Do you own your child? Custody access visitation – you all know what these terms mean don’t you, in a variety of contexts. Taken into custody by the authorities – that is one meaning, for sure. Also commonly used when referring to who is the main parent. The term needs no explanation right?
Access — There is access to resources, access to buildings, access to information and access to seeing your children– no problem there, either, right?
Visitation? Well that can be from on high, or it could be something else, like seeing your children when they do not live with you. You might even think ‘visitation rights’
You hear it on the radio, on television and even from the mouths of politicians so it must be right. When it comes to the care of children, you are wrong, wrong, wrong.
We don’t own our children to have custody of them. The other parent’s role is not so diminished that they are only allowed access to their own children, like some meagre gift that’s doled out carefully apportioning part of your property.
Its almost 20 years since the Family Law Act was changed to reflect changing attitudes towards the care of children yet still we hear, even from senior politicians, including almost every Prime Minister to date, the terms, custody and access. The Act changed significantly at that time, replacing those old possessory terms of reference, which implied ownership.
When the Act changed, it reflected the real aspect of family life, focussing on relationships, responsibilities and rights. Each parent has a relationship with their children and they have the right to maintain that relationship just as the child has the right to maintain his or their relationship with each parent. Each parent also has responsibilities towards to promote the child’s best interests and promote the other parent’s relationship with the child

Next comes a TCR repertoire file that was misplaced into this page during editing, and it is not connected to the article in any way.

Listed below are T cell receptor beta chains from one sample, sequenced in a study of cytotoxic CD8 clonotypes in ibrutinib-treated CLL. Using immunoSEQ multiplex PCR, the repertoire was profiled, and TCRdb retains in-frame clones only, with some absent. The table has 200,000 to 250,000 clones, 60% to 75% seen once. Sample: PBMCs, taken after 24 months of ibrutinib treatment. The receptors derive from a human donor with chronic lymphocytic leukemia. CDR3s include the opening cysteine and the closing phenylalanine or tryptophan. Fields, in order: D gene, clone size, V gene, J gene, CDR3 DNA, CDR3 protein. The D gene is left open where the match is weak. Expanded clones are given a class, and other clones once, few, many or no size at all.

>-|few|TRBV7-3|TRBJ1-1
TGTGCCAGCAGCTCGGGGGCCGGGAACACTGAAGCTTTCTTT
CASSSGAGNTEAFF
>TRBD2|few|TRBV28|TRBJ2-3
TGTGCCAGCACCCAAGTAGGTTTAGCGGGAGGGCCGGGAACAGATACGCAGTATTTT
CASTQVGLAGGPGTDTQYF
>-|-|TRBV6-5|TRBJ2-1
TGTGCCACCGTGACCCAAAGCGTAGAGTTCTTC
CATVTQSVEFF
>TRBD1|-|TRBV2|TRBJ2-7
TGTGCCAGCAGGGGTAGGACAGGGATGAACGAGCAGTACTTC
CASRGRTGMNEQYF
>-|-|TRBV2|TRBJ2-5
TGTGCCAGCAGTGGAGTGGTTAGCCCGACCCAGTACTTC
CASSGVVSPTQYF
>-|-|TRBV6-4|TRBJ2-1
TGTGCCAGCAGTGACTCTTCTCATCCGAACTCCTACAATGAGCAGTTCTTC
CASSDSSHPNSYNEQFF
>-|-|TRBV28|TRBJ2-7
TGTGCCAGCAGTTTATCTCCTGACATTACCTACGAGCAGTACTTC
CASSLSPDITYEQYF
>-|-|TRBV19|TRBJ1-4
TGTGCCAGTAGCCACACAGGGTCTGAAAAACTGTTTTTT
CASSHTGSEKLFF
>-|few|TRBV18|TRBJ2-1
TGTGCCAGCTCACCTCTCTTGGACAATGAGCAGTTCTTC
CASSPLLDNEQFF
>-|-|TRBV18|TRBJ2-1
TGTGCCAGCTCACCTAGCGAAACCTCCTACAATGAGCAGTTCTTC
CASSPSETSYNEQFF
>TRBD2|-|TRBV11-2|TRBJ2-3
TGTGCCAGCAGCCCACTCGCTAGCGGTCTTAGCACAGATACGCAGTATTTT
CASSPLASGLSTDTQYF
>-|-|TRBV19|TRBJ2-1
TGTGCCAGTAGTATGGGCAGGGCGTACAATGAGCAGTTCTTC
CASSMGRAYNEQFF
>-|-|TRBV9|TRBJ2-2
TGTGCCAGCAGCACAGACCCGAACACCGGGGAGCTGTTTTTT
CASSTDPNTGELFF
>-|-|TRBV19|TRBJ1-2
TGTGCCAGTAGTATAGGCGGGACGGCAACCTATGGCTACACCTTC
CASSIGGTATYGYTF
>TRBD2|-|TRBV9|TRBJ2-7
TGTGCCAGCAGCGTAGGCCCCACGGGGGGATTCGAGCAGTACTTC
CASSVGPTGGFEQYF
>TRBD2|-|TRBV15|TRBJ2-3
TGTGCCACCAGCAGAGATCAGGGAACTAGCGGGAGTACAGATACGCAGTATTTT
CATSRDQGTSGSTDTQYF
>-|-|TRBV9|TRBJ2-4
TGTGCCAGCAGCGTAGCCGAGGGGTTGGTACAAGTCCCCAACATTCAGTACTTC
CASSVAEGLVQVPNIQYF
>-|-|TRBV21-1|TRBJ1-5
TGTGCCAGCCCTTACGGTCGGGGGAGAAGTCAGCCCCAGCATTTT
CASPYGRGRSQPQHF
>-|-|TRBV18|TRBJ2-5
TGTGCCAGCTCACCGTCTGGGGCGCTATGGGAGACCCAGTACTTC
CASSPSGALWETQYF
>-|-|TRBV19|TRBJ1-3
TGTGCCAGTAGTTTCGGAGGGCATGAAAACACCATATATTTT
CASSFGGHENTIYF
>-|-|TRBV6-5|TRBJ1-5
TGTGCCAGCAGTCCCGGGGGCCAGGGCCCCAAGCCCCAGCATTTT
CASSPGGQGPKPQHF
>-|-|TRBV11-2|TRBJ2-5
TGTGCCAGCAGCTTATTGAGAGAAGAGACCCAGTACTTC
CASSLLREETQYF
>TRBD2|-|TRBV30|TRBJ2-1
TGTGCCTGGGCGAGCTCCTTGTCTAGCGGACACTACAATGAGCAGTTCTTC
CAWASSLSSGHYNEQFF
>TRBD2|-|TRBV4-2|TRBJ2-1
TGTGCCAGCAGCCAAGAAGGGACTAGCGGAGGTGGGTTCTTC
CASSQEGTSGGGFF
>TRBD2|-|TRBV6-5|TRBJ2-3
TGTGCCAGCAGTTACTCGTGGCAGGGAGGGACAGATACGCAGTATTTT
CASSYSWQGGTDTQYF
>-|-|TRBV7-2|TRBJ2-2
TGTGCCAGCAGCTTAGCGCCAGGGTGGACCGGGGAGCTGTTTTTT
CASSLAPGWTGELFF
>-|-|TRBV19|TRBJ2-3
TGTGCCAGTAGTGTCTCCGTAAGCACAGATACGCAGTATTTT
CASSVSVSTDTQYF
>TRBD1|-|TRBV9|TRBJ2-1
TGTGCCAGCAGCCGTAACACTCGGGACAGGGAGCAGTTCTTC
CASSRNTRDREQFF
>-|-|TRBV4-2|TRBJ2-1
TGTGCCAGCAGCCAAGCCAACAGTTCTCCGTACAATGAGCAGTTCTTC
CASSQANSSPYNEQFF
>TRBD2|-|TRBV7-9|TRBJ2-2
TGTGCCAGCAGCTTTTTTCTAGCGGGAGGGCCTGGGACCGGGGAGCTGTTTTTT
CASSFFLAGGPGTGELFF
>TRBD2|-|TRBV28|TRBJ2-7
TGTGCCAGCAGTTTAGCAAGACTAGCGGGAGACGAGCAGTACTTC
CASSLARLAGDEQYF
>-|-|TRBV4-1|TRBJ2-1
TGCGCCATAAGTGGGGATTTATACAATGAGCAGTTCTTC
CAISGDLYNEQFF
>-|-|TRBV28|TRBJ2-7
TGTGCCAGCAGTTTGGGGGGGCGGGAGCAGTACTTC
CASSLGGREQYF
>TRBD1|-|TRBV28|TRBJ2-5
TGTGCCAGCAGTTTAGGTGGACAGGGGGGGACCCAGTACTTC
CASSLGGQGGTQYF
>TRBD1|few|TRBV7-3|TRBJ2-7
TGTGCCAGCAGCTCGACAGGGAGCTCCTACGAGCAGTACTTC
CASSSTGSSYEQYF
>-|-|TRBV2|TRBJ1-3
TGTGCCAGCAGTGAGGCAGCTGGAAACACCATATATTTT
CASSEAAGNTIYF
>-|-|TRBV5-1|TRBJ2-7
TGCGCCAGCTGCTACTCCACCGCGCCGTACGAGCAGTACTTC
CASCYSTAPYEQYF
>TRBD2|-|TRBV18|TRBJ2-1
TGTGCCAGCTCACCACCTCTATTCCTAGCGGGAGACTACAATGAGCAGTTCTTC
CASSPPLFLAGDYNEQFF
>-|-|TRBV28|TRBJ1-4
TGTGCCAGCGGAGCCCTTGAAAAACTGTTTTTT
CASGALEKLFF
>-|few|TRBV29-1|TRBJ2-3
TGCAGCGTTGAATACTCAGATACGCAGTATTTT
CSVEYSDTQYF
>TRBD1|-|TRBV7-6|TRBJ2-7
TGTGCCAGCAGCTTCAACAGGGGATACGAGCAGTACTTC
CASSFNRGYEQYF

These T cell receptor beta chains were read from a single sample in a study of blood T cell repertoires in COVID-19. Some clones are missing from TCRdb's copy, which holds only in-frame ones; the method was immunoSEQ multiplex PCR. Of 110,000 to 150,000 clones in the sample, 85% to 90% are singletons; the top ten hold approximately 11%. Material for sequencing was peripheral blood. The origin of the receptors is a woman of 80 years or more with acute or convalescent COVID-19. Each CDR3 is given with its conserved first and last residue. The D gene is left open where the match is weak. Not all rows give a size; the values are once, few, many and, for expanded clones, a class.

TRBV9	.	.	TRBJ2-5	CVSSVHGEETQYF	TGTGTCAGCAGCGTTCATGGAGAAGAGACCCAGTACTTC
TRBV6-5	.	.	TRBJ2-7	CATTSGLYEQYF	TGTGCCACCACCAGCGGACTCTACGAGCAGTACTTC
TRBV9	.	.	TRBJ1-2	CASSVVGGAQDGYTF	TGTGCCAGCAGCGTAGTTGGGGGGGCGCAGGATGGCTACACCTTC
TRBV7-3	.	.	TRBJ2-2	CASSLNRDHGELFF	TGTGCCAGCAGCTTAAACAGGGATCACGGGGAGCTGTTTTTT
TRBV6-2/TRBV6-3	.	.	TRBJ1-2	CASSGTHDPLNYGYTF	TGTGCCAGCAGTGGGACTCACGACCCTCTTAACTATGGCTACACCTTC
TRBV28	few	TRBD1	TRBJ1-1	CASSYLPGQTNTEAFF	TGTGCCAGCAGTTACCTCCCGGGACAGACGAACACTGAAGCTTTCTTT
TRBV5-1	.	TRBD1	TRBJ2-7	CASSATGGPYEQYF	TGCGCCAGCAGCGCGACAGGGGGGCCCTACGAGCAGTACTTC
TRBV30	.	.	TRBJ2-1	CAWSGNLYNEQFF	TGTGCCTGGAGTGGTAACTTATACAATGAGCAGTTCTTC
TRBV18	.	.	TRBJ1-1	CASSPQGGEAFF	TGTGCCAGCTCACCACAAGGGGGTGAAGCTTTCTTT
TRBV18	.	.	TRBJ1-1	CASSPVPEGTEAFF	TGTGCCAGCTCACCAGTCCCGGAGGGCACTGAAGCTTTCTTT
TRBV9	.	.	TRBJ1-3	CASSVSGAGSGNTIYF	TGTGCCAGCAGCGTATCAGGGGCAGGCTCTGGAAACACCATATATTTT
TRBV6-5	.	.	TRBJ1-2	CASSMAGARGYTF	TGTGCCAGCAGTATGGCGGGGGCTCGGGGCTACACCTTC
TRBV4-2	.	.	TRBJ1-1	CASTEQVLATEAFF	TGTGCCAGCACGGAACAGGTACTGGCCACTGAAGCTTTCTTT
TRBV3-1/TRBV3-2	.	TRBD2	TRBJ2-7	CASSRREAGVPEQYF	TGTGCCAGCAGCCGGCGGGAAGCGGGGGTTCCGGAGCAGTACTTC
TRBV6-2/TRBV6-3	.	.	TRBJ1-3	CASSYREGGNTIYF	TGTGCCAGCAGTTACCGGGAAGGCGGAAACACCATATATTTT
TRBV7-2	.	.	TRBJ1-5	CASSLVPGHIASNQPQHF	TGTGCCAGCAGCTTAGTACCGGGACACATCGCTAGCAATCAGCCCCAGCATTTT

The reality of life is that parents share the care of their children, either equally; the most common arrangement between separated parents, or in some other arrangement that works for their family. Children don’t have access to their parents; they spend time with their parents, significant time, including time that is not a weekend or public holiday. Significant time allows each parent to be involved in their child’s day to day life
Except in extraordinary circumstances or where it’s not practical to do so, the responsibility for making long term decisions about their children’s life, education religion and major health issues, is shared equally. A shared decision making process with both parents being involved in the decision, not one parent alone.
So why, if its 20 years down the track, are we still hearing these terms?
Is it because generally we’re comfortable with those terms? Is it because our politicians feel they are reaching their constituents when they use those terms? Is it because we’re so saturated with American programmes that use those terms so frequently that we fall into the ownership trap of descriptors? I don’t have an answer to that. But when you talk to me and other family lawyers, you won’t hear those old fashioned ownership terms. You’ll hear the reality of life. Your children live with their parents, spend significant time with a parent where the care is not shared and you and the other parent have parenting responsibilities.